The same computations with Crank-Nicolson are strange as you observed (the 1st and 5th time step):  I suppose someone can give you later comment on your PDEs directly, but from this simplified numerical analysis I would guess that you have no chance to obtain reasonable solution with Crank-Nicolson method (added - if your initial functions do not fulfill $(\alpha u_x)_x + (\beta v_x)_x=0$). I doubt if the numerical solution with implicit Euler method is reasonable, but if yes, it suggests that for initial condition that do not fulfill this PDE described by David, you obtain for arbitrary small time a jump in the solution, so you have some "infinite" speed of evolution. Added - The situation is even worse for explicit Euler methods as it is noted in the comment.

This is only heuristic answer, but at least it confirms your doubts about Crank-Nicolson method for your problem. Below is the code in Mathematica that produce the pictures.

Added - if your initial functions fulfill the required stationary PDE (but in the approximative form using e.g. finite difference method as in the provided code) then you may use implicit ($\theta=1$ in the code) or explicit ($\theta=0$) Euler method or Crank-Nicolson method ($\theta=0.5$) for time discretization, they will work because these methods preserve this property also for evolved numerical functions if it is fulfilled for initial functions.

Model data
t0 = 0.; T = 0.1; L = 10.; alpha = 1.; beta = 1.;
u0[x_] := If[Abs[x - 3] <= 1., 1., 0.];
v0[x_] := If[Abs[x - 7] <= 1., -1., 0.];

Method's input
Nd = 5; M = 20; theta = 0.5; \[Tau] = T/Nd; h = L/(M + 1);
Mat = SparseArray[{}, {2*M, 2*M}];
ps = Array[{}, {2*M}];

Method
For[i = 1, i <= M, i++, If[i != 1, Mat[[i,i - 1]] = (-alpha)*\[Tau]*theta]; Mat[[i,i]] = h^2 + 2*alpha*\[Tau]*theta;
If[i != M, Mat[[i,i + 1]] = (-alpha)*\[Tau]*theta]; Mat[[i,i + M]] = -h^2; ]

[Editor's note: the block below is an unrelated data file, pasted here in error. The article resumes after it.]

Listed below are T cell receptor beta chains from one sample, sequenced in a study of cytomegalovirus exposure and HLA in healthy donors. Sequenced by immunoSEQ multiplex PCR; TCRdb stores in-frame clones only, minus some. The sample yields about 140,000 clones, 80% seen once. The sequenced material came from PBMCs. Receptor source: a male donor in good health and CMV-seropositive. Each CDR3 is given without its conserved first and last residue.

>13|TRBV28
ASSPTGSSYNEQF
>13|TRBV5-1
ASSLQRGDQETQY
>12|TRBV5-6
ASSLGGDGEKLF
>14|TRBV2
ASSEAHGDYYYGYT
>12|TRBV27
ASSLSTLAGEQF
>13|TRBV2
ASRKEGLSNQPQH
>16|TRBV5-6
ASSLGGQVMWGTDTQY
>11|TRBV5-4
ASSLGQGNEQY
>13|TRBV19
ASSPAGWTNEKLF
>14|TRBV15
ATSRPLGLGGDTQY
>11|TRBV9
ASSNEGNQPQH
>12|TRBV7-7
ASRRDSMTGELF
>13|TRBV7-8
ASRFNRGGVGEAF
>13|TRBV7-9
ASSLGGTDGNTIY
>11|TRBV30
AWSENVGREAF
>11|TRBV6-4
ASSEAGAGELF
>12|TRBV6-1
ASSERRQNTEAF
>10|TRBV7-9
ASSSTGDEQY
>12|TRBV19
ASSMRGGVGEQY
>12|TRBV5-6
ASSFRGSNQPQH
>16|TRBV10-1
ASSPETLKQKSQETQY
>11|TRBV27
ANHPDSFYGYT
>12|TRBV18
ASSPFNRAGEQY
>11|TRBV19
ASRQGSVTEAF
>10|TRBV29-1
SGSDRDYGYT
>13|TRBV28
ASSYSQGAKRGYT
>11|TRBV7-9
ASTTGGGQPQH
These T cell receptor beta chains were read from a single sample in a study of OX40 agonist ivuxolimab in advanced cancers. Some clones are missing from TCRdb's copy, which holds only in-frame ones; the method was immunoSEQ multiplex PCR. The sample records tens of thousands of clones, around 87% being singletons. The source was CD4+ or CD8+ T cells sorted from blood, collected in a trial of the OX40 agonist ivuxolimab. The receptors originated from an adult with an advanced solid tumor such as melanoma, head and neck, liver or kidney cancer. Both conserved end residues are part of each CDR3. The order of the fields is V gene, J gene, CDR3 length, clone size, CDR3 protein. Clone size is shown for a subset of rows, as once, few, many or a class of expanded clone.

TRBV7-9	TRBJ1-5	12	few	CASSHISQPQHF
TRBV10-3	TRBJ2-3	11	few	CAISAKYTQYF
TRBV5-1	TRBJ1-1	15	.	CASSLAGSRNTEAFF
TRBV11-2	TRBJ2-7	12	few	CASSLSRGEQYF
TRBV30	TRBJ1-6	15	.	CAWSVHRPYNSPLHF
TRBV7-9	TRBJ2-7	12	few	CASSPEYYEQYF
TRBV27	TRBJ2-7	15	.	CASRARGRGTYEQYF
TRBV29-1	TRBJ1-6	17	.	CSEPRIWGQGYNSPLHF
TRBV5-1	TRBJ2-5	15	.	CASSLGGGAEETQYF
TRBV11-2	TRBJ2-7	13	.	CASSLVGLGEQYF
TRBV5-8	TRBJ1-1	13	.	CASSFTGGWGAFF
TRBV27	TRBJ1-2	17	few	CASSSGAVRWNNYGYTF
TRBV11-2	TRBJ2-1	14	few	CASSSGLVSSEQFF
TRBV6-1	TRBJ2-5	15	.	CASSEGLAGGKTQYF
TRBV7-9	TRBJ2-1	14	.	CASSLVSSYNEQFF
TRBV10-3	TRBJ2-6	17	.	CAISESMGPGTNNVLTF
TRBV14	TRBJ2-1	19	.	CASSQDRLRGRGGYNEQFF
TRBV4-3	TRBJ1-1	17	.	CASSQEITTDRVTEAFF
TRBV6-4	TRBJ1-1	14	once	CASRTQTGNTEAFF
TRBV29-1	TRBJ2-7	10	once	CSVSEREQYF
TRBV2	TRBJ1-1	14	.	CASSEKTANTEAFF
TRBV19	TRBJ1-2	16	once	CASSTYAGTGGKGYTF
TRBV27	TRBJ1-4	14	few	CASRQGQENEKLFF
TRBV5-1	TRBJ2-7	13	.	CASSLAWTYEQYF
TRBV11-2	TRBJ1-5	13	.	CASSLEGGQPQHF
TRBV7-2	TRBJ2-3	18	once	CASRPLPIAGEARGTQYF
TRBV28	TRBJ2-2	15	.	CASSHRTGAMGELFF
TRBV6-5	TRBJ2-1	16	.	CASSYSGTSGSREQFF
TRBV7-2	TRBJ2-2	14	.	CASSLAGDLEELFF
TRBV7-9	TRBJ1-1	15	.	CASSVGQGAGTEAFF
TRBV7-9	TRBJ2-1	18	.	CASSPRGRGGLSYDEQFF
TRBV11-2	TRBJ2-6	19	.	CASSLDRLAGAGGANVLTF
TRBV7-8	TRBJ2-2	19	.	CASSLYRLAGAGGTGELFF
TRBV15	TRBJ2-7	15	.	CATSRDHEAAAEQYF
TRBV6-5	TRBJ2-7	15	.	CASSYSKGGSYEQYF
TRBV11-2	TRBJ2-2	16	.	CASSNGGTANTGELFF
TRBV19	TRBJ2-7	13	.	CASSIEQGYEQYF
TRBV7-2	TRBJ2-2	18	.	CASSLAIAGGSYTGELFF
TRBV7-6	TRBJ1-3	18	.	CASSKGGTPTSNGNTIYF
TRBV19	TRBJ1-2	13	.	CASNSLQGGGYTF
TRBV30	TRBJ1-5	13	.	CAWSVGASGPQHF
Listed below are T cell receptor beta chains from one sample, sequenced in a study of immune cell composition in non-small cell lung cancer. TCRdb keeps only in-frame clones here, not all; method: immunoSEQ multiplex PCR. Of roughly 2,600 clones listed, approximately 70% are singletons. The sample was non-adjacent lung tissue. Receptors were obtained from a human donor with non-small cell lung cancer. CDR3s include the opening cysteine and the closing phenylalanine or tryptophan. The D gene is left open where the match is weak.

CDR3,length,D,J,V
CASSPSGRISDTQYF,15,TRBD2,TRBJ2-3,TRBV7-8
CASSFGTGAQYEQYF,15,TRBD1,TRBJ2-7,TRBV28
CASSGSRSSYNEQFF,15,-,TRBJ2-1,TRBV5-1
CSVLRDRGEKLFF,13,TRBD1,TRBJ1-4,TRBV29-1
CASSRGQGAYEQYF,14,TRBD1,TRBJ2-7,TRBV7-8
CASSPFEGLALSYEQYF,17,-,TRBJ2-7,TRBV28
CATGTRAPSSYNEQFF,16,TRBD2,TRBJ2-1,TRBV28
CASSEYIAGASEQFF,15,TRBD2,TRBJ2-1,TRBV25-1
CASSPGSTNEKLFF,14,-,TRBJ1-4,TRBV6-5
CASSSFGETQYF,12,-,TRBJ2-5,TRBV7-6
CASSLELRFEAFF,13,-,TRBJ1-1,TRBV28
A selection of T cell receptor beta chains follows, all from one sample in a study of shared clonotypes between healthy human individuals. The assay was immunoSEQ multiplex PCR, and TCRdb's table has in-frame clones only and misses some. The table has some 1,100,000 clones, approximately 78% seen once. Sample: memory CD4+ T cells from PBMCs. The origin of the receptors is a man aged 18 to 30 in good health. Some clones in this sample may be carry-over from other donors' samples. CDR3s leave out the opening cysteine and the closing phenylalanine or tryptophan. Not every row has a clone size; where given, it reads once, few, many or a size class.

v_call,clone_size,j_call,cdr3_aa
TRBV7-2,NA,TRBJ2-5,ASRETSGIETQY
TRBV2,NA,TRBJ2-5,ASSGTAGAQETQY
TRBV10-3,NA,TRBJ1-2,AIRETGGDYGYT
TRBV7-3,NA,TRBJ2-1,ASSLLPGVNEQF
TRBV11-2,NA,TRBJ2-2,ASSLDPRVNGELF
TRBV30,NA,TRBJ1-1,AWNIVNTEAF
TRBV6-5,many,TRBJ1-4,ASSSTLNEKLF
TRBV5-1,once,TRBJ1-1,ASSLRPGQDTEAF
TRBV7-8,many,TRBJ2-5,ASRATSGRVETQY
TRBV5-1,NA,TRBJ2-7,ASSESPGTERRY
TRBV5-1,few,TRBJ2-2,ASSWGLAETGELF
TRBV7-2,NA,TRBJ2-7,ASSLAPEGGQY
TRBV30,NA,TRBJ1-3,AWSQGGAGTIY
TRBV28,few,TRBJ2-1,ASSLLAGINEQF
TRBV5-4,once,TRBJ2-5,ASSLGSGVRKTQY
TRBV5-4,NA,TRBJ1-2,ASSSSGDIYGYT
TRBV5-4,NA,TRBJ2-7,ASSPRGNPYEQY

For[i = M + 1, i <= 2*M, i++, If[i != M + 1, Mat[[i,i - 1]] = (-beta)*\[Tau]*theta]; Mat[[i,i]] = h^2 + 2*beta*\[Tau]*theta;
If[i != 2*M, Mat[[i,i + 1]] = (-beta)*\[Tau]*theta]; Mat[[i,i - M]] = -h^2; ]

solver = LinearSolve[Mat];

For[i = 0, i <= M + 1, i++, u[i, 0] = u0[i*h]; v[i, 0] = v0[i*h]]

For[n = 1, n <= Nd, n++,
For[i = 1, i <= M, i++, ps[[i]] = h^2*(u[i, n - 1] - v[i, n - 1]) + (1 - theta)*\[Tau]*alpha*(u[i - 1, n - 1] - 2*u[i, n - 1] +
u[i + 1, n - 1]); ps[[M + i]] = h^2*(v[i, n - 1] - u[i, n - 1]) + (1 - theta)*\[Tau]*beta*(v[i - 1, n - 1] - 2*v[i, n - 1] +
v[i + 1, n - 1])]; r = solver[ps]; u[0, n] = u[M + 1, n] = v[0, n] = v[M + 1, n] = 0.;
For[i = 1, i <= M, i++, u[i, n] = r[[i]]; v[i, n] = r[[M + i]]]; ]

n = 0; ListLinePlot[{Table[{i*h, u[i, n]}, {i, 0, M + 1}], Table[{i*h, v[i, n]}, {i, 0, M + 1}]}, PlotRange -> All]
n = 1; ListLinePlot[{Table[{i*h, u[i, n]}, {i, 0, M + 1}], Table[{i*h, v[i, n]}, {i, 0, M + 1}]}, PlotRange -> All]
n = 5; ListLinePlot[{Table[{i*h, u[i, n]}, {i, 0, M + 1}], Table[{i*h, v[i, n]}, {i, 0, M + 1}]}, PlotRange -> All]

• Thank you very much for this very detailed answer. If this is really hopeless I may test the explicit method, just to try.
– user20536
May 31 '16 at 10:06
• If you initial functions do not fulfill the stationary PDE as suggested by David, it makes no sense to use explicit method. To address it I added several explanation to my answer. I suggest you "reformulate" your origin problem as one stationary PDE and one (any of two) nonstationary PDE. Good luck! May 31 '16 at 14:20
• The reformulation you suggest is a great idea that I will try as soon as possible
– user20536
May 31 '16 at 15:36